Nearsightedness (myopia) is a common vision condition in which you can see objects near to you clearly, but objects farther away are blurry. It occurs when the shape of your eye causes light rays to bend (refract) incorrectly, focusing images in front of your retina instead of on your retina.
Nearsightedness may develop gradually or rapidly, often worsening during childhood and adolescence. Nearsightedness tends to run in families.A basic eye exam can confirm nearsightedness. You can compensate for the blur with eyeglasses, contact lenses or refractive surgery.
Nearsightedness symptoms may include:
Blurry vision when looking at distant objects
The need to squint or partially close the eyelids to see clearly
Headaches caused by eyestrain
Difficulty seeing while driving a vehicle, especially at night (night myopia)
Nearsightedness is often first detected during childhood and is commonly diagnosed between the early school years through the teens. A child with nearsightedness may:
Need to sit closer to the television, movie screen or the front of the classroom
Seem to be unaware of distant objects
Rub his or her eyes frequently
When to see a doctor
If your difficulty clearly seeing things that are far away (distance blur) is pronounced enough that you can’t perform a task as well as you wish, or if the quality of your vision detracts from your enjoyment of activities, see an eye doctor. He or she can determine the degree of your nearsightedness and advise you of your options to correct your vision.
Seek emergency medical care if you experience:
The sudden appearance of many floaters — tiny specks that seem to drift through your field of vision
Flashes of light in one or both eyes
A curtain-like shadow over your visual field
These are warnings signs of retinal detachment, which is a rare complication of myopia. Retinal detachment is a medical emergency, and time is critical.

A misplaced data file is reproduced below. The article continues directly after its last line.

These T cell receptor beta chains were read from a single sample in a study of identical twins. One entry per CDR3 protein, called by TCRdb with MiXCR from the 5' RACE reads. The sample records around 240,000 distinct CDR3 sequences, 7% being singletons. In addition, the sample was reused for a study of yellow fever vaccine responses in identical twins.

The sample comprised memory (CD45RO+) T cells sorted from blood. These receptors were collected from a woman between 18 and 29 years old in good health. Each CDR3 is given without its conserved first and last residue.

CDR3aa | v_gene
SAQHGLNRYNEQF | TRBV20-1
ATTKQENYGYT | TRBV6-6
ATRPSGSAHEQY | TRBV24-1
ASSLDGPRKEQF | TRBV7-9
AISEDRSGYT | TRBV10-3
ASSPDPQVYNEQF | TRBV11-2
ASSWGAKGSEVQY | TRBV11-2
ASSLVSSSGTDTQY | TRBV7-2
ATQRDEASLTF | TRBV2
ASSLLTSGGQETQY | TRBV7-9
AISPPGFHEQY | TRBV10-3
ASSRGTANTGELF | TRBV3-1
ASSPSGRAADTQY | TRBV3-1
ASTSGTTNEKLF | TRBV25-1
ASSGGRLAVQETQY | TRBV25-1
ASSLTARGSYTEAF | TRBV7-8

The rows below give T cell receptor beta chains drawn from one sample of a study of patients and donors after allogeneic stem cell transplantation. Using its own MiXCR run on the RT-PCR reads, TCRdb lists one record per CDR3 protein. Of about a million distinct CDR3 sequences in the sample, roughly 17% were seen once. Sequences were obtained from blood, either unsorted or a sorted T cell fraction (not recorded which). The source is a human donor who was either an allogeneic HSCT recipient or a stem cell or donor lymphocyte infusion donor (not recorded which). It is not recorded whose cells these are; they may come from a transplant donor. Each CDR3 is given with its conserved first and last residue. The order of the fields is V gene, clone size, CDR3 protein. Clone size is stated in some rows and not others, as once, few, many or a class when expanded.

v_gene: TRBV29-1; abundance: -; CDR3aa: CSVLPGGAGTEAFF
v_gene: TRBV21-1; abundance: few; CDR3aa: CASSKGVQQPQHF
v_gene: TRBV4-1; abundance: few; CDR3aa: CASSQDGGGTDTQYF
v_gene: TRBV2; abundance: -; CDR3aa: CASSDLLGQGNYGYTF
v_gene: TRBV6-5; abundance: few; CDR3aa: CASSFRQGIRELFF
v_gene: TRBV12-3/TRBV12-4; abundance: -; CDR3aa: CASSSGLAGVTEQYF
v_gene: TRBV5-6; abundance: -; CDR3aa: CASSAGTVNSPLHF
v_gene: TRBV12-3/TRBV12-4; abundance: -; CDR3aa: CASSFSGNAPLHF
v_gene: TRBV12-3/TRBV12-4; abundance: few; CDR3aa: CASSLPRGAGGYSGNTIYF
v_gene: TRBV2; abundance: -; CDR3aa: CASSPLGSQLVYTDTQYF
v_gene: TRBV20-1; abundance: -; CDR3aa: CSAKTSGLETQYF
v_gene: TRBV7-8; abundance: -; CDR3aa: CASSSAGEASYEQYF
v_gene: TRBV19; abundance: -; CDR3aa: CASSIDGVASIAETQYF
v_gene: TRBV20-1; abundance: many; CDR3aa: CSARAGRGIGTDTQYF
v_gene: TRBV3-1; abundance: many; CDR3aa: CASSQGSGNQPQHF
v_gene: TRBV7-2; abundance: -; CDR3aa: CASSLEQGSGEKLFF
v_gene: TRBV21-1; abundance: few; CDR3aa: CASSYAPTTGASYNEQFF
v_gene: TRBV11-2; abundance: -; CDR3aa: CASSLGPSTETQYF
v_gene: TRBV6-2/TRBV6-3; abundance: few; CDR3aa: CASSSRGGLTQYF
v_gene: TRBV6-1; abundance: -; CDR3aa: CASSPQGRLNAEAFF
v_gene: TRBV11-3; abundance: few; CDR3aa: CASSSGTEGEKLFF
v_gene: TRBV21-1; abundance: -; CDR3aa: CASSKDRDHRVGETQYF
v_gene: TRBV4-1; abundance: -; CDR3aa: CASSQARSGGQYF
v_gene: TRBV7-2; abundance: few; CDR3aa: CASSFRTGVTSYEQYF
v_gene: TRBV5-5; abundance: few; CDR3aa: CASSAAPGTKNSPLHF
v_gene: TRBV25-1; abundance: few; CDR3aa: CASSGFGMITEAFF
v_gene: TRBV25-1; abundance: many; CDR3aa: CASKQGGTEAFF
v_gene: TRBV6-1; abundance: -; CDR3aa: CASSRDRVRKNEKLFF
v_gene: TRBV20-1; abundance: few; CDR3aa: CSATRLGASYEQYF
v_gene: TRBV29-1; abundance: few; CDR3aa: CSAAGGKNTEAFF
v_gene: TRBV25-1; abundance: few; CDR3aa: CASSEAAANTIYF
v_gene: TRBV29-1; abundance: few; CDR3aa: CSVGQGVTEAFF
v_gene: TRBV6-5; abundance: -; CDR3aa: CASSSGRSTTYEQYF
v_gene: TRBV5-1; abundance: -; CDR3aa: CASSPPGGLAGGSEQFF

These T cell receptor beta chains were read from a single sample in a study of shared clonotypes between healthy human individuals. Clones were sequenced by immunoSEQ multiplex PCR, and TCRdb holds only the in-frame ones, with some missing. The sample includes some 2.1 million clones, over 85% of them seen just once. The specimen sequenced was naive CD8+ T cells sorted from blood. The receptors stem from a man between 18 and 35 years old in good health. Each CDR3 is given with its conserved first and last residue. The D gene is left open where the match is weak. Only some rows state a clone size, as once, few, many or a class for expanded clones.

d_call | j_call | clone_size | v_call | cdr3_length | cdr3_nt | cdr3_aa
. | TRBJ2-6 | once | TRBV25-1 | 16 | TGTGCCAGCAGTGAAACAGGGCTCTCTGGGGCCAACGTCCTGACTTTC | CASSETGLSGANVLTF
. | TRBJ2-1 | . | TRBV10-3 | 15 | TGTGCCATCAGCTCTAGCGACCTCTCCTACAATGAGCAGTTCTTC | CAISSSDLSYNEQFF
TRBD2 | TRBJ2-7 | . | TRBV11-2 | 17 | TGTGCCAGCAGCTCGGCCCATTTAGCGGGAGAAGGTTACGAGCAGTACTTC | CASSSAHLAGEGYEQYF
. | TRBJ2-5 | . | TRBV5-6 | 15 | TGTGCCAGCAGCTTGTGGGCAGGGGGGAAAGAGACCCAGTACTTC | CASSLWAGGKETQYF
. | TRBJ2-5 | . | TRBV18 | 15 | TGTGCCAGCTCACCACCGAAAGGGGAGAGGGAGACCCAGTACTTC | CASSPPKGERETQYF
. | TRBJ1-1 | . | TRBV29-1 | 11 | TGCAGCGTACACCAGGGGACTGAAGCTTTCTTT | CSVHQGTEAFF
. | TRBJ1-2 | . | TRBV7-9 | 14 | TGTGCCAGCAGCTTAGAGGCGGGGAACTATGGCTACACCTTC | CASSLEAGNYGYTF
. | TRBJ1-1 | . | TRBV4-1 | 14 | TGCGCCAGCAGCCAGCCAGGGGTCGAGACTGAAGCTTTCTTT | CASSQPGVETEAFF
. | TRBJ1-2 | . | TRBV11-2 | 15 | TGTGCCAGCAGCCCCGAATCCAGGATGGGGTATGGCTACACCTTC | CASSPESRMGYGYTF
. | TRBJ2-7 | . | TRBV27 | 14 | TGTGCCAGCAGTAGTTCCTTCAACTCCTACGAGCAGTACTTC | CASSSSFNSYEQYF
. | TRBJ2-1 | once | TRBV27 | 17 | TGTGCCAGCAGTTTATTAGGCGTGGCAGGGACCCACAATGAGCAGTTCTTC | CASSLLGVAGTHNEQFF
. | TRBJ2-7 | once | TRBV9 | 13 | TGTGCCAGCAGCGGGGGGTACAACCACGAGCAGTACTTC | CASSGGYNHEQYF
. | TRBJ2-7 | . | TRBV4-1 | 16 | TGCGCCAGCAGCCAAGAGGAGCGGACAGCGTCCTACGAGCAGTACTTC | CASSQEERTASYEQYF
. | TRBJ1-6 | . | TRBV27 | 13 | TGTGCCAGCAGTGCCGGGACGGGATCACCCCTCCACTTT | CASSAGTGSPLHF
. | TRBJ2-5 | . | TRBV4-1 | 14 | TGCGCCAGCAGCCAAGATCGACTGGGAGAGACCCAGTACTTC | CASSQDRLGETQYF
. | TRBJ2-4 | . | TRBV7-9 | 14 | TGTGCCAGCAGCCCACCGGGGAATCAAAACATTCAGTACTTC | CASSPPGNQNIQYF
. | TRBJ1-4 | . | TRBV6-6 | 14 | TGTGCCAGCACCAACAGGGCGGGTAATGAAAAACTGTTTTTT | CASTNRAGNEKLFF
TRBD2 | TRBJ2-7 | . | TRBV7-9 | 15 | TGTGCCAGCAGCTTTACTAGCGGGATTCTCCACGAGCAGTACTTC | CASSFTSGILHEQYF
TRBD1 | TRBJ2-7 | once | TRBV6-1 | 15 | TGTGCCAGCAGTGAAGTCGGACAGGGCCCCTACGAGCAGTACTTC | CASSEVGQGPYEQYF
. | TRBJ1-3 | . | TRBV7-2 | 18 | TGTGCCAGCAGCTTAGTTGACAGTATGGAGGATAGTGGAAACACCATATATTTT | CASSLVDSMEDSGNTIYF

Regular eye exams
Since it may not always be readily apparent that you’re having trouble with your vision, the American Academy of Ophthalmology recommends the following intervals for regular eye exams:
If you’re at high risk of certain eye diseases, such as glaucoma, get a dilated eye exam every one to two years, starting at age 40.If you don’t wear glasses or contacts, have no symptoms of eye trouble, and are at a low risk of developing eye diseases, such as glaucoma, get an eye exam at the following intervals:
Every five to 10 years in your 20s and 30s
Every two to four years from 40 to 54
Every one to three years from 55 to 64
Every one to two years after age 65
If you wear glasses or contacts or you have a health condition that affects your eyes, such as diabetes, you’ll likely need to have your eyes checked regularly. Ask your eye doctor how frequently you need to schedule your appointments. But, if you notice any problems with your vision, schedule an appointment with your eye doctor as soon as possible, even if you’ve recently had an eye exam. Blurred vision, for example, may suggest you need a prescription change, or it could be a sign of another problem.
Children and adolescents
Children need to be screened for eye disease and have their vision tested by a pediatrician, an ophthalmologist, an optometrist or another trained screener at the following ages and intervals.
Age 6 months
Age 3 years
Before first grade and every two years during school years, at well-child visits, or through school or public screenings